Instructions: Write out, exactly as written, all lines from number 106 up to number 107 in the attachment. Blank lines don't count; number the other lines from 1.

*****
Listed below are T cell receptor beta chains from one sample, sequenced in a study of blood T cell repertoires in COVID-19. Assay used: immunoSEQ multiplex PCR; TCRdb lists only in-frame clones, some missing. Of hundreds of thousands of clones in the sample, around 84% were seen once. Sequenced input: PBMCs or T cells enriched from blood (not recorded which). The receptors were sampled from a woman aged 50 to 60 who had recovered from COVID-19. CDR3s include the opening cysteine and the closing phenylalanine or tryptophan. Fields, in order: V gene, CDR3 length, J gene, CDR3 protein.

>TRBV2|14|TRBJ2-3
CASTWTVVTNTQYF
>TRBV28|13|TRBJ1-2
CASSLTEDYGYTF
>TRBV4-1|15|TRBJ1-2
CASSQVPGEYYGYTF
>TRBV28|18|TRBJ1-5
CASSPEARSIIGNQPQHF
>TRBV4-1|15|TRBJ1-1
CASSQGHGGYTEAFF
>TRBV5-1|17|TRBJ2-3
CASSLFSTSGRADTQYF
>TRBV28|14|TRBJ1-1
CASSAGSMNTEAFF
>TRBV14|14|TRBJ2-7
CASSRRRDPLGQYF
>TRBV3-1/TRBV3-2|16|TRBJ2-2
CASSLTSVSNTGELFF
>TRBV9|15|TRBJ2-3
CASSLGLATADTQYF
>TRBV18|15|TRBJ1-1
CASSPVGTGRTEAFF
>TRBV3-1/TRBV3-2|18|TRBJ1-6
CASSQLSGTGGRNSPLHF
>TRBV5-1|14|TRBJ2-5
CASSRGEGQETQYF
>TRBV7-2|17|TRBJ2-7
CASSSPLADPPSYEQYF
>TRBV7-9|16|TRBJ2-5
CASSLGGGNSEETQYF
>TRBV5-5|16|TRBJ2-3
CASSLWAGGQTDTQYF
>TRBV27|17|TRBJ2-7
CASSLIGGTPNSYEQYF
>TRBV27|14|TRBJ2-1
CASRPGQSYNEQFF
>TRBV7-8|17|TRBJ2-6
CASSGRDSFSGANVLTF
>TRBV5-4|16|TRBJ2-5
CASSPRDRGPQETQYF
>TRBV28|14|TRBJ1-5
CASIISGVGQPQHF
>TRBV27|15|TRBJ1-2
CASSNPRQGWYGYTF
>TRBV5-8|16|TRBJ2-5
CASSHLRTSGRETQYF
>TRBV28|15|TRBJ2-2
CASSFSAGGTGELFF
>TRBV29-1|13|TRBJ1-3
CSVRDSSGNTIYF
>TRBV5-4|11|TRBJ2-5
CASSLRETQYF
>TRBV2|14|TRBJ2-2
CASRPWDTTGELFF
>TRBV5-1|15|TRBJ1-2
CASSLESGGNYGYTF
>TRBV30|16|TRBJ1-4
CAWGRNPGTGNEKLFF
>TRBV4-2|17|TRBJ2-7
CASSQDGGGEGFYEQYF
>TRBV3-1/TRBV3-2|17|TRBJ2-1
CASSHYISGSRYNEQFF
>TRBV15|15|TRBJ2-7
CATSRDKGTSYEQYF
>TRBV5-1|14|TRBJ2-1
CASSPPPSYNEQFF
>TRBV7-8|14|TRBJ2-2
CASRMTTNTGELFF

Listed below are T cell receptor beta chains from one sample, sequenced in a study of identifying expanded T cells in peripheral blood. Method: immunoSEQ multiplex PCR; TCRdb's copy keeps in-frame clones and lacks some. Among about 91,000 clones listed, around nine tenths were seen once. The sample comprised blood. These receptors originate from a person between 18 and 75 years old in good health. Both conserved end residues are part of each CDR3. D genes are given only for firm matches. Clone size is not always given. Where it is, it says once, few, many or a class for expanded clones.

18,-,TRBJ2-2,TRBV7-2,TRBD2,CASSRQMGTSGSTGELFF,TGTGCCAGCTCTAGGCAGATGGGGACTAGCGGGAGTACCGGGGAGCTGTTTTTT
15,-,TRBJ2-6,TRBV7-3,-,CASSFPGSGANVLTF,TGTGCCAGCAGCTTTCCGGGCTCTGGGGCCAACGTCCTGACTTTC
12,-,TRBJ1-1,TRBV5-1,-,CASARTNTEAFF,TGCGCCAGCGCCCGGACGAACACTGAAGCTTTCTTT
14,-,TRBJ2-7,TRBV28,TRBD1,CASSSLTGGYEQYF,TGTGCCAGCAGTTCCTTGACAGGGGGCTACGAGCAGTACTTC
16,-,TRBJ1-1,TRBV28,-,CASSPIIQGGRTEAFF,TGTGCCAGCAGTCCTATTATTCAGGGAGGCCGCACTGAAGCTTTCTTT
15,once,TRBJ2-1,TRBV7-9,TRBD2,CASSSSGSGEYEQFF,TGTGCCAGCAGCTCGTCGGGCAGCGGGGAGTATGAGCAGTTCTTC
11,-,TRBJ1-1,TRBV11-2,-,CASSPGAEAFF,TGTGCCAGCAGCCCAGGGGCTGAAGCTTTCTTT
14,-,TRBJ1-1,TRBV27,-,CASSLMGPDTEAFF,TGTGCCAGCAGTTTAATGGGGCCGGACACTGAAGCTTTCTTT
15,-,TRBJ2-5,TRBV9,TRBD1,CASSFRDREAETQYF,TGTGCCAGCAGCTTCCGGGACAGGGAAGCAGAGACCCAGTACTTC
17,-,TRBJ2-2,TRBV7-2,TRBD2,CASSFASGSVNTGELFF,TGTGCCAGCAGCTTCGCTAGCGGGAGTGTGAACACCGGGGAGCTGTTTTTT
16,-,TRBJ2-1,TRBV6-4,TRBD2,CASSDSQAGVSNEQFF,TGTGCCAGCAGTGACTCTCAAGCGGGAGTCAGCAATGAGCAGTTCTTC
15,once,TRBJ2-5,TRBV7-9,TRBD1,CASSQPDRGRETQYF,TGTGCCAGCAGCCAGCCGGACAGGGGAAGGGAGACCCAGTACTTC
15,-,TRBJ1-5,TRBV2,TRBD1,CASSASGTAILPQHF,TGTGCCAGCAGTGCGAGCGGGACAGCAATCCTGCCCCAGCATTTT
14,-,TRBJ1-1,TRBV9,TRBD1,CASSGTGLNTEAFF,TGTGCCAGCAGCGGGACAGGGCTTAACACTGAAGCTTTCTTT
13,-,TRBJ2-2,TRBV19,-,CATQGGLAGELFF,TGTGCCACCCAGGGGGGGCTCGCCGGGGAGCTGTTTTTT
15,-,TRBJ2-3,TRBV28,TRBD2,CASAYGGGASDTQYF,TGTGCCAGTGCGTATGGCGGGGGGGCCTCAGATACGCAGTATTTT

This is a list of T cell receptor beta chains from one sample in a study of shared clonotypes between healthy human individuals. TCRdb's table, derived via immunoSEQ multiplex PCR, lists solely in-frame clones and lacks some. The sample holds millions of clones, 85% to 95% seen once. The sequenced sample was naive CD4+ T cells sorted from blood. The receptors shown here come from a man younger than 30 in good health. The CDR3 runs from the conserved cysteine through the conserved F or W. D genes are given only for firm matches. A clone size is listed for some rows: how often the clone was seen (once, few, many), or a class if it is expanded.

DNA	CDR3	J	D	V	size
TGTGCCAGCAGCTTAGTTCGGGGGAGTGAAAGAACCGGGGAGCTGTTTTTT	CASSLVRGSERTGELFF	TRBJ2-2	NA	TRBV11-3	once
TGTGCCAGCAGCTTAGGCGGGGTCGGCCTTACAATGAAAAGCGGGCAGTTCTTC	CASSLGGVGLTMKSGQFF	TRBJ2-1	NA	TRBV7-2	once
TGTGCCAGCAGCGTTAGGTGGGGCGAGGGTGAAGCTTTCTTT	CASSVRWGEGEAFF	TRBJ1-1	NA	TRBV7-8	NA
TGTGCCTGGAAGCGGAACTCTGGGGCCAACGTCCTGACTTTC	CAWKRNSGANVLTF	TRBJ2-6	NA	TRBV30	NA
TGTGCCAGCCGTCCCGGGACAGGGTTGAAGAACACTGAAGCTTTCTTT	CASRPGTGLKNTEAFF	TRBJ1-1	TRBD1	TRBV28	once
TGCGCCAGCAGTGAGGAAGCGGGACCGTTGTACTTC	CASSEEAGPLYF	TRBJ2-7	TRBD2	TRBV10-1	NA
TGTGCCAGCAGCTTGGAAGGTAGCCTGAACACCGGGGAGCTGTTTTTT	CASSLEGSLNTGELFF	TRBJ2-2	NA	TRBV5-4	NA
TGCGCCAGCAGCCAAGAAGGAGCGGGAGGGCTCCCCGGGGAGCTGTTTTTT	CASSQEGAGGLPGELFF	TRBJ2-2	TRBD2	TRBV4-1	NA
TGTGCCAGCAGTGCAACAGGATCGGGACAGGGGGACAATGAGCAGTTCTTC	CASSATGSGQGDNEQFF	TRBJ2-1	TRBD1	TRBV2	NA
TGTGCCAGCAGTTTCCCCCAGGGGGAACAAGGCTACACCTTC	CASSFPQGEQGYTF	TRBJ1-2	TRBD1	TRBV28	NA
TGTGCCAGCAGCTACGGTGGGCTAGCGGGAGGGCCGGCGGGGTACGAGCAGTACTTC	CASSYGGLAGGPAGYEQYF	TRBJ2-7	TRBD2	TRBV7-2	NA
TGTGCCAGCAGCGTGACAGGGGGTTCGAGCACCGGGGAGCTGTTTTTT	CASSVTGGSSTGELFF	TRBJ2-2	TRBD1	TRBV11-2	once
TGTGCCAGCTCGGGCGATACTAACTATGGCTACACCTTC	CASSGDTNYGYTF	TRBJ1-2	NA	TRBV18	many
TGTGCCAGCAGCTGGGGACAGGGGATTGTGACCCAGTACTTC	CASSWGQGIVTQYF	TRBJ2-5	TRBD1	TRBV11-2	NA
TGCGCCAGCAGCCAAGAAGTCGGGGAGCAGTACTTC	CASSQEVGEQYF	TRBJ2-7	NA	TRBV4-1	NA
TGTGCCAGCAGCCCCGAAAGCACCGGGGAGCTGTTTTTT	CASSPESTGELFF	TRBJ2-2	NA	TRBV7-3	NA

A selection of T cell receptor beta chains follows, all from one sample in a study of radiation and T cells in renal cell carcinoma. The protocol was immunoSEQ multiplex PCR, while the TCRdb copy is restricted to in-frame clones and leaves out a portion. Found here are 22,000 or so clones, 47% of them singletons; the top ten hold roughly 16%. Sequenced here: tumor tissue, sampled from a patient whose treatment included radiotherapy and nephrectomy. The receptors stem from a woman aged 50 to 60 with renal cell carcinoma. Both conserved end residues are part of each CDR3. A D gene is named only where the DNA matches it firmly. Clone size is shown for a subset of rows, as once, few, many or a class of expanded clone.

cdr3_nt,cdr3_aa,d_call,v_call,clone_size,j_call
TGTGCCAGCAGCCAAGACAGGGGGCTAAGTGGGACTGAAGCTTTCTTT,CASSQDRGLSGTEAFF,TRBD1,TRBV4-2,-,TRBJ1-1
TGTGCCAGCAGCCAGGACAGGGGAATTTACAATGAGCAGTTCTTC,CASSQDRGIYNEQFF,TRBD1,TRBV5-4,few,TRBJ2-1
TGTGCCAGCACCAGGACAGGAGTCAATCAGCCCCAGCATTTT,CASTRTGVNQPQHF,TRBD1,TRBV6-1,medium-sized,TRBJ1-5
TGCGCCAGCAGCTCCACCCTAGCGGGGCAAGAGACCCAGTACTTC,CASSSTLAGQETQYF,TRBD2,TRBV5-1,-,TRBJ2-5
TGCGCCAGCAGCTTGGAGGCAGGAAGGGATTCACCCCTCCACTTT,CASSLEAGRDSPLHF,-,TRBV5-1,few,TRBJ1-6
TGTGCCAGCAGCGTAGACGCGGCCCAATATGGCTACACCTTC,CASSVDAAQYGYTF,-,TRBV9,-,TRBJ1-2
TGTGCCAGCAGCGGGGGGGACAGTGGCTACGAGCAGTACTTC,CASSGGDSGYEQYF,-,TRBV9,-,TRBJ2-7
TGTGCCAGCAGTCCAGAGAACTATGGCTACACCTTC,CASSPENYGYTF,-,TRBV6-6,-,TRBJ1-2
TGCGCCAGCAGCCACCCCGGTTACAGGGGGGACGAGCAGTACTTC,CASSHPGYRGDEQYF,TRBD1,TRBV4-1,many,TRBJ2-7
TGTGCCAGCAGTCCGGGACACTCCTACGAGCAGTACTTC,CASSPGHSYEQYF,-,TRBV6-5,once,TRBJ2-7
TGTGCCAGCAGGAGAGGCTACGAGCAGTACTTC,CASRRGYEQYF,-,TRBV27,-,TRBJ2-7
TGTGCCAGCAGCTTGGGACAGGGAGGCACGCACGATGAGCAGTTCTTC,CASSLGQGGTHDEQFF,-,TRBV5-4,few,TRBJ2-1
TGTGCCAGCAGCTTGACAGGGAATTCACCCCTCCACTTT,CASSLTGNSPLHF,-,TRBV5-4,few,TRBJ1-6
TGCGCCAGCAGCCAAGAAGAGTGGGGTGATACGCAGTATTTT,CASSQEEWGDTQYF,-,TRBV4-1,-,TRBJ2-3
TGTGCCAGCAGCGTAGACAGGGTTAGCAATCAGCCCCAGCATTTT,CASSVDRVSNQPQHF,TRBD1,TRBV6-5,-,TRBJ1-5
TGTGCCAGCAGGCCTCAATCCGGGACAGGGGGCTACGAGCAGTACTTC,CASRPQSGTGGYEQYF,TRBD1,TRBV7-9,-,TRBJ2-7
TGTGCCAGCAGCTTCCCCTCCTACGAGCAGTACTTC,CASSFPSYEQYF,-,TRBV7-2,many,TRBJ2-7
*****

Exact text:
cdr3_nt,cdr3_aa,d_call,v_call,clone_size,j_call
TGTGCCAGCAGCCAAGACAGGGGGCTAAGTGGGACTGAAGCTTTCTTT,CASSQDRGLSGTEAFF,TRBD1,TRBV4-2,-,TRBJ1-1